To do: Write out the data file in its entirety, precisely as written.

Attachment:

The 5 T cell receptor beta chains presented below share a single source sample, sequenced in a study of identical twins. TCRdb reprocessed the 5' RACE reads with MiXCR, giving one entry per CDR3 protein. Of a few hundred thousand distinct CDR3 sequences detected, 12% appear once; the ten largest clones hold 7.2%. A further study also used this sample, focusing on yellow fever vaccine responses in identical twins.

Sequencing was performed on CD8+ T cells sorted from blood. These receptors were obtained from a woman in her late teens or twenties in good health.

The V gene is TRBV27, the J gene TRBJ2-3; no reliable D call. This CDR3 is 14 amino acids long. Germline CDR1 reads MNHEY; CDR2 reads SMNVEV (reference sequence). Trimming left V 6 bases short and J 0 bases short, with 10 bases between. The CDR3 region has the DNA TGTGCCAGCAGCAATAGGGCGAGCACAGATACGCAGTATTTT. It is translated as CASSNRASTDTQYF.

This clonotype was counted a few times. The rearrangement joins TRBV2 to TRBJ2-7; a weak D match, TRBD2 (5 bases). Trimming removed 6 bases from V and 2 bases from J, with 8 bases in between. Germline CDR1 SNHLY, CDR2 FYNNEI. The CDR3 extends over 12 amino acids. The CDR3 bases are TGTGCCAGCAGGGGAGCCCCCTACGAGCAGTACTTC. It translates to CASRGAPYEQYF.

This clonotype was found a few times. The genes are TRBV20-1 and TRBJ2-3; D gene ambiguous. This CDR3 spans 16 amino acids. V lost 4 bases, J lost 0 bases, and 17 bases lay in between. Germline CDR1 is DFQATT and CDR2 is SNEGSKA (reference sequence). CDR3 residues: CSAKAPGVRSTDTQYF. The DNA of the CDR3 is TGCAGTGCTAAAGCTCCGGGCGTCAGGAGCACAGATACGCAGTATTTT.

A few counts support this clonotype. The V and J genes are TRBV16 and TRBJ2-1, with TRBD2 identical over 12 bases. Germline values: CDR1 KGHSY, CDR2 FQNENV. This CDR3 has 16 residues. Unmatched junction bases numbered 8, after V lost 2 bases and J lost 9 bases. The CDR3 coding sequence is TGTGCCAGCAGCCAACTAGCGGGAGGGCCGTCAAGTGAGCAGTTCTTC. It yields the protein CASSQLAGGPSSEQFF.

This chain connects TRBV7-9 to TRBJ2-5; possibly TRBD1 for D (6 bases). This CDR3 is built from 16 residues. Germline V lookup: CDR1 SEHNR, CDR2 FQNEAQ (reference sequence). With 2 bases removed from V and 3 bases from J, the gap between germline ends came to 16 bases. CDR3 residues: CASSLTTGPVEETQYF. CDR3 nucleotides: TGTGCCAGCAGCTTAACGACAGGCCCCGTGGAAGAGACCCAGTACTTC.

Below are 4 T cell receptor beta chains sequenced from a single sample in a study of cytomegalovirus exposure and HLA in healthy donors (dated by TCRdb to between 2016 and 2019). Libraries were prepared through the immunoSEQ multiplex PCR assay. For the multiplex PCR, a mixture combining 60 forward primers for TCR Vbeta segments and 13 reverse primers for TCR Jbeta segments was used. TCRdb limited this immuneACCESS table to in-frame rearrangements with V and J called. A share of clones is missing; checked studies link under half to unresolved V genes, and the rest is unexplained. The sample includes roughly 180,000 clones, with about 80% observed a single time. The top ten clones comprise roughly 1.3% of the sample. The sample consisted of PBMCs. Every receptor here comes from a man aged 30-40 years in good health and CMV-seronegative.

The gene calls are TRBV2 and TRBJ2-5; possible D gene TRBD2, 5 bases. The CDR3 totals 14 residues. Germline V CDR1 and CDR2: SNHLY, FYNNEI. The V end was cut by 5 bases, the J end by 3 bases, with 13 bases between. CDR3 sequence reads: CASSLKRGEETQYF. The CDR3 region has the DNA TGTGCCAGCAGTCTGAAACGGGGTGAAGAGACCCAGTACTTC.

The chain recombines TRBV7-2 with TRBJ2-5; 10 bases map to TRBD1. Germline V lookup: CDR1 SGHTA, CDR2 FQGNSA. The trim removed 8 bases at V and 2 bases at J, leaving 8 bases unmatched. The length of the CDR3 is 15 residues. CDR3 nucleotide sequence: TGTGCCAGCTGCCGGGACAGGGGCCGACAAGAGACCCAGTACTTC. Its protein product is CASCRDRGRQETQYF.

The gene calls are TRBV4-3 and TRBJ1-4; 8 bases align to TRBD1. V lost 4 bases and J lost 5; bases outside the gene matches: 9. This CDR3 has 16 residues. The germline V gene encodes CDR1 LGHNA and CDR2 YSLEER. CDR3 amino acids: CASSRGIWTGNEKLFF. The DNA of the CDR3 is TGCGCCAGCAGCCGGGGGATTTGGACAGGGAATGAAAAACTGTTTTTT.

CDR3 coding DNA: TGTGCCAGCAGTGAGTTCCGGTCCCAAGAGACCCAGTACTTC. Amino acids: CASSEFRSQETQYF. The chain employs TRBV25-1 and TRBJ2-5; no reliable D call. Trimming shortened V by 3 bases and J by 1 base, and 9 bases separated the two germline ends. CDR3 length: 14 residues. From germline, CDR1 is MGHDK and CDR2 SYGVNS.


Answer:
The 5 T cell receptor beta chains presented below share a single source sample, sequenced in a study of identical twins. TCRdb reprocessed the 5' RACE reads with MiXCR, giving one entry per CDR3 protein. Of a few hundred thousand distinct CDR3 sequences detected, 12% appear once; the ten largest clones hold 7.2%. A further study also used this sample, focusing on yellow fever vaccine responses in identical twins.

Sequencing was performed on CD8+ T cells sorted from blood. These receptors were obtained from a woman in her late teens or twenties in good health.

The V gene is TRBV27, the J gene TRBJ2-3; no reliable D call. This CDR3 is 14 amino acids long. Germline CDR1 reads MNHEY; CDR2 reads SMNVEV (reference sequence). Trimming left V 6 bases short and J 0 bases short, with 10 bases between. The CDR3 region has the DNA TGTGCCAGCAGCAATAGGGCGAGCACAGATACGCAGTATTTT. It is translated as CASSNRASTDTQYF.

This clonotype was counted a few times. The rearrangement joins TRBV2 to TRBJ2-7; a weak D match, TRBD2 (5 bases). Trimming removed 6 bases from V and 2 bases from J, with 8 bases in between. Germline CDR1 SNHLY, CDR2 FYNNEI. The CDR3 extends over 12 amino acids. The CDR3 bases are TGTGCCAGCAGGGGAGCCCCCTACGAGCAGTACTTC. It translates to CASRGAPYEQYF.

This clonotype was found a few times. The genes are TRBV20-1 and TRBJ2-3; D gene ambiguous. This CDR3 spans 16 amino acids. V lost 4 bases, J lost 0 bases, and 17 bases lay in between. Germline CDR1 is DFQATT and CDR2 is SNEGSKA (reference sequence). CDR3 residues: CSAKAPGVRSTDTQYF. The DNA of the CDR3 is TGCAGTGCTAAAGCTCCGGGCGTCAGGAGCACAGATACGCAGTATTTT.

A few counts support this clonotype. The V and J genes are TRBV16 and TRBJ2-1, with TRBD2 identical over 12 bases. Germline values: CDR1 KGHSY, CDR2 FQNENV. This CDR3 has 16 residues. Unmatched junction bases numbered 8, after V lost 2 bases and J lost 9 bases. The CDR3 coding sequence is TGTGCCAGCAGCCAACTAGCGGGAGGGCCGTCAAGTGAGCAGTTCTTC. It yields the protein CASSQLAGGPSSEQFF.

This chain connects TRBV7-9 to TRBJ2-5; possibly TRBD1 for D (6 bases). This CDR3 is built from 16 residues. Germline V lookup: CDR1 SEHNR, CDR2 FQNEAQ (reference sequence). With 2 bases removed from V and 3 bases from J, the gap between germline ends came to 16 bases. CDR3 residues: CASSLTTGPVEETQYF. CDR3 nucleotides: TGTGCCAGCAGCTTAACGACAGGCCCCGTGGAAGAGACCCAGTACTTC.

Below are 4 T cell receptor beta chains sequenced from a single sample in a study of cytomegalovirus exposure and HLA in healthy donors (dated by TCRdb to between 2016 and 2019). Libraries were prepared through the immunoSEQ multiplex PCR assay. For the multiplex PCR, a mixture combining 60 forward primers for TCR Vbeta segments and 13 reverse primers for TCR Jbeta segments was used. TCRdb limited this immuneACCESS table to in-frame rearrangements with V and J called. A share of clones is missing; checked studies link under half to unresolved V genes, and the rest is unexplained. The sample includes roughly 180,000 clones, with about 80% observed a single time. The top ten clones comprise roughly 1.3% of the sample. The sample consisted of PBMCs. Every receptor here comes from a man aged 30-40 years in good health and CMV-seronegative.

The gene calls are TRBV2 and TRBJ2-5; possible D gene TRBD2, 5 bases. The CDR3 totals 14 residues. Germline V CDR1 and CDR2: SNHLY, FYNNEI. The V end was cut by 5 bases, the J end by 3 bases, with 13 bases between. CDR3 sequence reads: CASSLKRGEETQYF. The CDR3 region has the DNA TGTGCCAGCAGTCTGAAACGGGGTGAAGAGACCCAGTACTTC.

The chain recombines TRBV7-2 with TRBJ2-5; 10 bases map to TRBD1. Germline V lookup: CDR1 SGHTA, CDR2 FQGNSA. The trim removed 8 bases at V and 2 bases at J, leaving 8 bases unmatched. The length of the CDR3 is 15 residues. CDR3 nucleotide sequence: TGTGCCAGCTGCCGGGACAGGGGCCGACAAGAGACCCAGTACTTC. Its protein product is CASCRDRGRQETQYF.

The gene calls are TRBV4-3 and TRBJ1-4; 8 bases align to TRBD1. V lost 4 bases and J lost 5; bases outside the gene matches: 9. This CDR3 has 16 residues. The germline V gene encodes CDR1 LGHNA and CDR2 YSLEER. CDR3 amino acids: CASSRGIWTGNEKLFF. The DNA of the CDR3 is TGCGCCAGCAGCCGGGGGATTTGGACAGGGAATGAAAAACTGTTTTTT.

CDR3 coding DNA: TGTGCCAGCAGTGAGTTCCGGTCCCAAGAGACCCAGTACTTC. Amino acids: CASSEFRSQETQYF. The chain employs TRBV25-1 and TRBJ2-5; no reliable D call. Trimming shortened V by 3 bases and J by 1 base, and 9 bases separated the two germline ends. CDR3 length: 14 residues. From germline, CDR1 is MGHDK and CDR2 SYGVNS.